Has fraud met its match?

Ryan Francis

Many prognosticators have pronounced privacy a pipe dream. With the mountains of personal information on social networks and the lack of security awareness by many users, cybercriminals have more than a snowball’s chance to grab anyone’s identity.

However, there are new ideas for counteracting identity theft that would take into account a person’s physical attributes to add another layer of security. The idea of using a fingerprint reader to log on to a smartphone isn't new, but the latest wrinkle is to incorporate the pressure with which that finger types on the phone.

More than 41 million Americans have had their identities stolen, and millions more have had their personally identifiable information (PII) placed at risk through a data breach, according to a Bankrate.com survey of 1,000 adults conducted last month.

Keir Breitenfeld, senior business consultant at Experian, said that the continued use of “shared secrets” or static data points, such as Social Security numbers, usernames and passwords, to verify identities and authenticate consumers creates a clear problem for users and companies alike – the perpetuation of fraud. “These pieces of PII are highly valuable making them a top target for cybercriminals. A solution to this problem is the use of dynamic data, either on its own, or in combination with static factors,” he said.

Currently, 1.9 million records containing PII are compromised every day, leaving millions of people vulnerable to fraud. Additionally, according to Javelin’s 2017 Identity Fraud Study, identity fraud impacted 15.4 million victims in the United States in 2016, with the incidence rate increasing by 16 percent from 2015.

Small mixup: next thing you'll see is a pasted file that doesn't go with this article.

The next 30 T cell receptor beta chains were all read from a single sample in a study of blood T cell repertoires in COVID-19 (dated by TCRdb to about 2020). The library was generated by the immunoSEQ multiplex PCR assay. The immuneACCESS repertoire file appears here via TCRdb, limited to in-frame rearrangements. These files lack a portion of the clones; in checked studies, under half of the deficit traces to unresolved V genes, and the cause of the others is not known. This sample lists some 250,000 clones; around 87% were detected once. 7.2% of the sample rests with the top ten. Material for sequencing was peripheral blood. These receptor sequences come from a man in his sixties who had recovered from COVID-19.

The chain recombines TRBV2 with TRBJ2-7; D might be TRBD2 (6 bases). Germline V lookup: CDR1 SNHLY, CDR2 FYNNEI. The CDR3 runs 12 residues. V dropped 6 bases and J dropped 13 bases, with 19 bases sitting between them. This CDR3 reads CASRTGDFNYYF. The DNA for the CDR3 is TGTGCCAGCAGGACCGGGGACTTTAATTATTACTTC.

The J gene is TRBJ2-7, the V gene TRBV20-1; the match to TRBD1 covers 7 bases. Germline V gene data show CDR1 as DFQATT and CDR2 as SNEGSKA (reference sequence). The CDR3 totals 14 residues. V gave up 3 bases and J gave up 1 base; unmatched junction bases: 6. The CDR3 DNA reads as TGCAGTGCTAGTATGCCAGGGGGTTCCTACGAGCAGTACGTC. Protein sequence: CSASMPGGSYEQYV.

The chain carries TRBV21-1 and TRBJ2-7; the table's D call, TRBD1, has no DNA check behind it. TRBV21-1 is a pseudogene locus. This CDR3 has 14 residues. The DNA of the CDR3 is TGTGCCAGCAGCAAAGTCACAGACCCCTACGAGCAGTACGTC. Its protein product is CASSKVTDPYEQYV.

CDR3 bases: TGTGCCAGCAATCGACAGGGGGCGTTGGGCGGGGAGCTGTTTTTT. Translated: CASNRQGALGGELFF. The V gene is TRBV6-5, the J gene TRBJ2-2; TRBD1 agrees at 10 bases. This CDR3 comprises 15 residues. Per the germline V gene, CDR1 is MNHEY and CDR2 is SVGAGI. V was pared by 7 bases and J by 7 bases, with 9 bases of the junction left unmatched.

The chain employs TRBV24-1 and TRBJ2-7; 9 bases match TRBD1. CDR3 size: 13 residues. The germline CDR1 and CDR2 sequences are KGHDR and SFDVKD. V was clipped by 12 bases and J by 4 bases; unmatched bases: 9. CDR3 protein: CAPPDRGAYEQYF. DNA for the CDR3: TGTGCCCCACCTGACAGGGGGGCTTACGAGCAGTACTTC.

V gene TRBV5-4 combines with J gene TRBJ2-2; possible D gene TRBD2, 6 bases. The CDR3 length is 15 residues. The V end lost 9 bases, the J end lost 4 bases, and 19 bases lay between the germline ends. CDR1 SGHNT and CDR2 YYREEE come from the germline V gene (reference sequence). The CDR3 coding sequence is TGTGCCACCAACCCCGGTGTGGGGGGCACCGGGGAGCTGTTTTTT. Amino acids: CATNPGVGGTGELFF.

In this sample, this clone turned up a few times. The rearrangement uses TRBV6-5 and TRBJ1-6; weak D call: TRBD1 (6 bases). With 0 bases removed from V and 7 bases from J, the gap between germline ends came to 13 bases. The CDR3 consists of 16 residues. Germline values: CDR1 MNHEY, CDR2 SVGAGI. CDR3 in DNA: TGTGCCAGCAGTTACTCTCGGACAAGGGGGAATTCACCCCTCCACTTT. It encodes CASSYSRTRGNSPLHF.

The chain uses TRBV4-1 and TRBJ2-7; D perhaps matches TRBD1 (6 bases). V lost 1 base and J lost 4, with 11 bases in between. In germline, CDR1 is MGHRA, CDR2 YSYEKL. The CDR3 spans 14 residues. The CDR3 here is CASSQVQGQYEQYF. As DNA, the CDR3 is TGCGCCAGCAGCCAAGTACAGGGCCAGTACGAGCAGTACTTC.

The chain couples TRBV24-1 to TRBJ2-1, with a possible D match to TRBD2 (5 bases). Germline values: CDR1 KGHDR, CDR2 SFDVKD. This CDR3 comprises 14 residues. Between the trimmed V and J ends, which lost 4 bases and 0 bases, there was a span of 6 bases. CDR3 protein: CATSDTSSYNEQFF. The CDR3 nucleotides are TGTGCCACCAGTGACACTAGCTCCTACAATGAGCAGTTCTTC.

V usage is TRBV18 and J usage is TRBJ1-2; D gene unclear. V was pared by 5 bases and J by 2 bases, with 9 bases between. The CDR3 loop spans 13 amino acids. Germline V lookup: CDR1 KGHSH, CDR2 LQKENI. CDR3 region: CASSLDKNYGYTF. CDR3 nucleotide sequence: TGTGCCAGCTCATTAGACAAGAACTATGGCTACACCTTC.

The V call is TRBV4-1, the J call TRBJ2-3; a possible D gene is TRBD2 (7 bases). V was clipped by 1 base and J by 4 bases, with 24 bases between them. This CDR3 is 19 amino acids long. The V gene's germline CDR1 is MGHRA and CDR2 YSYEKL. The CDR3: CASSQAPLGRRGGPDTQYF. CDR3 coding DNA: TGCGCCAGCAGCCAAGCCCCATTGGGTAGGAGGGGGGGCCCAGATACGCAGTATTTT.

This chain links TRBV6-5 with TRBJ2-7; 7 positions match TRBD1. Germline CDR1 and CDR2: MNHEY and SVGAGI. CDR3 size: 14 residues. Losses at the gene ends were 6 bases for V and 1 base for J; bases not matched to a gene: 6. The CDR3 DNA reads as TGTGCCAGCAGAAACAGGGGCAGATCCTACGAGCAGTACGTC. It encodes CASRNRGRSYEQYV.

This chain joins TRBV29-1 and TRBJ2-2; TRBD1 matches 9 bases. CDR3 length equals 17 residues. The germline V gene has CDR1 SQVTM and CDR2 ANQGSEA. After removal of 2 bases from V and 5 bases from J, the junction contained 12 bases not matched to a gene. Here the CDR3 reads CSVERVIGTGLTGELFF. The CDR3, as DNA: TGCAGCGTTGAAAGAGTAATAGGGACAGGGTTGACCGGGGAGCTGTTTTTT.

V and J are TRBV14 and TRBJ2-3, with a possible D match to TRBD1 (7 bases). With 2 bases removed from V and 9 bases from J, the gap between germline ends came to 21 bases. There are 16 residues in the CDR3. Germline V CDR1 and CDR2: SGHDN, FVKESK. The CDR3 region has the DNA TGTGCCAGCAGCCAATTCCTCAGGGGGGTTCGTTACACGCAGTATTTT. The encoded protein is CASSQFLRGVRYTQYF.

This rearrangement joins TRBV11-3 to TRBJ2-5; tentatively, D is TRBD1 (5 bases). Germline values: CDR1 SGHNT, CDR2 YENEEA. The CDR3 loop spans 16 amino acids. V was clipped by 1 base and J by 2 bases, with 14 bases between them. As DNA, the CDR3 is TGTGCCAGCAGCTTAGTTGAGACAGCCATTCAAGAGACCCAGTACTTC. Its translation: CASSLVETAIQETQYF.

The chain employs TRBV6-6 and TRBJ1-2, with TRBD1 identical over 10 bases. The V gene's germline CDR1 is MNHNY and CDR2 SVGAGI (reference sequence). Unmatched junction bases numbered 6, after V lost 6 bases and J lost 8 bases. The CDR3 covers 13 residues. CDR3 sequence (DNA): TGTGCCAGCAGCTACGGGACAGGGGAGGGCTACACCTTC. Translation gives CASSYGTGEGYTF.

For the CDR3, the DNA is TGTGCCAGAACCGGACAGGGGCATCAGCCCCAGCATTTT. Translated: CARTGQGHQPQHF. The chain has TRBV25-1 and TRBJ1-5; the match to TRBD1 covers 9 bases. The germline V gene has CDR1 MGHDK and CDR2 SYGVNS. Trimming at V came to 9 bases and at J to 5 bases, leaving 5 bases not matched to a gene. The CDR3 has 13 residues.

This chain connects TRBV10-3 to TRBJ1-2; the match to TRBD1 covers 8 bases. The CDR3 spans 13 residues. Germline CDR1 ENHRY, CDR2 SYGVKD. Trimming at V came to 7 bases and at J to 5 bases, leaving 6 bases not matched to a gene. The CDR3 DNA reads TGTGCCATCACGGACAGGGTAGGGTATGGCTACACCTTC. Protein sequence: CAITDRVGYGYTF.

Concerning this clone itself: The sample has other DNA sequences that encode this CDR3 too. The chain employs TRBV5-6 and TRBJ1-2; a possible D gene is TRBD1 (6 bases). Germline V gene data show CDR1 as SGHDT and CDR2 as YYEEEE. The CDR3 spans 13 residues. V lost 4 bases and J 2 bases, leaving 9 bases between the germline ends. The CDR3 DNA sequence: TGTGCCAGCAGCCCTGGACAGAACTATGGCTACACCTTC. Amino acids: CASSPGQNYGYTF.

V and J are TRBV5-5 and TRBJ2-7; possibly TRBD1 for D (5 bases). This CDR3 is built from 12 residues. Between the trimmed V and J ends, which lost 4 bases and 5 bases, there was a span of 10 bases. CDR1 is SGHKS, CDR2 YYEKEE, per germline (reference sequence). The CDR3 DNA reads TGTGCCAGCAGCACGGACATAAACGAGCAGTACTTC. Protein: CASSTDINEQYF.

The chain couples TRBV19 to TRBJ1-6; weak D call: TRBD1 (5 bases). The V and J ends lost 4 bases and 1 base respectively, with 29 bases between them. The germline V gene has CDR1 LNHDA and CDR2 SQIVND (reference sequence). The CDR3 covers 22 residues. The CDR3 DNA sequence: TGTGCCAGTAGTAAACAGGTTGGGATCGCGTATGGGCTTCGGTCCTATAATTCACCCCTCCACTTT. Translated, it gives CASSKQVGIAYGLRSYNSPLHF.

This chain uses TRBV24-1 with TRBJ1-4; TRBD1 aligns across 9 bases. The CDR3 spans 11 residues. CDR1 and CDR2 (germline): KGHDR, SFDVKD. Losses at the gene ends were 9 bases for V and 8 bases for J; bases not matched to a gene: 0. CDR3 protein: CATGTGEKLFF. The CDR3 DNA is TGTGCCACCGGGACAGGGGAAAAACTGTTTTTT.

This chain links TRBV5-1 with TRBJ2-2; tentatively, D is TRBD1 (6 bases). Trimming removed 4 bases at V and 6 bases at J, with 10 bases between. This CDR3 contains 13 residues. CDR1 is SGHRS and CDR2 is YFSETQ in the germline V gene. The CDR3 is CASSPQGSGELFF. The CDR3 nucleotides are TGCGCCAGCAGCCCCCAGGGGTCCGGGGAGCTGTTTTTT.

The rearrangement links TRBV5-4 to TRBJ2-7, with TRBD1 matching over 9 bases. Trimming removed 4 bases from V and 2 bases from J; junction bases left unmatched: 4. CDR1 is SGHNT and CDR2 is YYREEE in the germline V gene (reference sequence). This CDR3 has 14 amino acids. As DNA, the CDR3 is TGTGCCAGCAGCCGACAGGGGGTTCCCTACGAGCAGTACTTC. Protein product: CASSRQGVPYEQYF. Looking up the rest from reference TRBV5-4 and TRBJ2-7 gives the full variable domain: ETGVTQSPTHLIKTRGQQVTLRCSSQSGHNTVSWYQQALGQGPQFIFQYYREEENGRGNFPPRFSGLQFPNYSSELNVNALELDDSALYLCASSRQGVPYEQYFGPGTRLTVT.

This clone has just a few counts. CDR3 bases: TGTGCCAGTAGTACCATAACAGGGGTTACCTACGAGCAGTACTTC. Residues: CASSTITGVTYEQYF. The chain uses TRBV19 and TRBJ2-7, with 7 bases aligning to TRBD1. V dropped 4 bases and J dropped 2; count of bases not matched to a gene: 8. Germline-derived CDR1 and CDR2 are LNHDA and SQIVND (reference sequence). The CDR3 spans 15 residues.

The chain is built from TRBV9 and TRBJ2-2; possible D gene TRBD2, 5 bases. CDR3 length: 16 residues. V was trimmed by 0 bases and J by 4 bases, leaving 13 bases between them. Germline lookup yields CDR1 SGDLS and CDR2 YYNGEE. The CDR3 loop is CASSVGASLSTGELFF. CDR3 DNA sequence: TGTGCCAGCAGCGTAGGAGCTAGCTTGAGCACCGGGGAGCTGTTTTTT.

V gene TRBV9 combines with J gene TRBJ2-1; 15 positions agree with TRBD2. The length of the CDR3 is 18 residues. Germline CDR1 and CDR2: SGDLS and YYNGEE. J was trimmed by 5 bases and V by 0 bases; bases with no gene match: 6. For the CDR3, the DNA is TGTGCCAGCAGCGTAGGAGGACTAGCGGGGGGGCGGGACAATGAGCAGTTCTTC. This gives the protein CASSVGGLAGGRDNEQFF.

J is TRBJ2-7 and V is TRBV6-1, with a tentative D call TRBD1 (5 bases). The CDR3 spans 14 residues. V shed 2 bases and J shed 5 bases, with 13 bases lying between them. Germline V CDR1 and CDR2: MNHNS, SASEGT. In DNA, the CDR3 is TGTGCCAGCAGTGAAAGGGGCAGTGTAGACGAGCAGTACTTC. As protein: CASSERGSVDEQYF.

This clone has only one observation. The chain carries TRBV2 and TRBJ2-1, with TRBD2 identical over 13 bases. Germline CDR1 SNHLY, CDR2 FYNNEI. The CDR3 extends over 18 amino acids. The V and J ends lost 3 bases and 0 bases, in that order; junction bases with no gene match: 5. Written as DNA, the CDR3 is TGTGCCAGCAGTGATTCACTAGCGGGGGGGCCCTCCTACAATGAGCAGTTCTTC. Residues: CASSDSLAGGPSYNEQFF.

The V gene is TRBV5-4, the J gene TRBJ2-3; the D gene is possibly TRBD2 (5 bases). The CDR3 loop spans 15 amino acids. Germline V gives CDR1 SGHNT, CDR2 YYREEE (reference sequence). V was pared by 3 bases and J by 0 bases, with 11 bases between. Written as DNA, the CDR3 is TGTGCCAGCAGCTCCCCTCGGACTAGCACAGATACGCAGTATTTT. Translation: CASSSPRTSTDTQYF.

Breitenfeld said many companies use a form of authentication called identity element verification and validation. This traditional approach to authenticating individuals uses identity elements (for example Social Security number, date of birth, name, address) provided by an applicant and then compares these data points to data from trusted sources, such as credit bureaus. “Problematically, most of this data has already been stolen, making this form of authentication unreliable,” he said.

Ryan Zlockie, global vice president of authentication at Entrust Datacard, noted that an example of continuous authentication is the amount of pressure applied when typing, scrolling and swiping, which could be matched against the user’s typical behavior. Another authentication pattern could be the time spent on a session or transaction. For example, the timing of the session contrasted with the actions completed can indicate whether answers are quickly being cut and pasted or typed out by hand. Or the cadence of typing can be used as a behavioral authentication tool that collects timing information describing exactly when each key was pressed and released as a person is typing at a computer keyboard. This cadence can be captured continuously, not just when a user first logs into a system or service.

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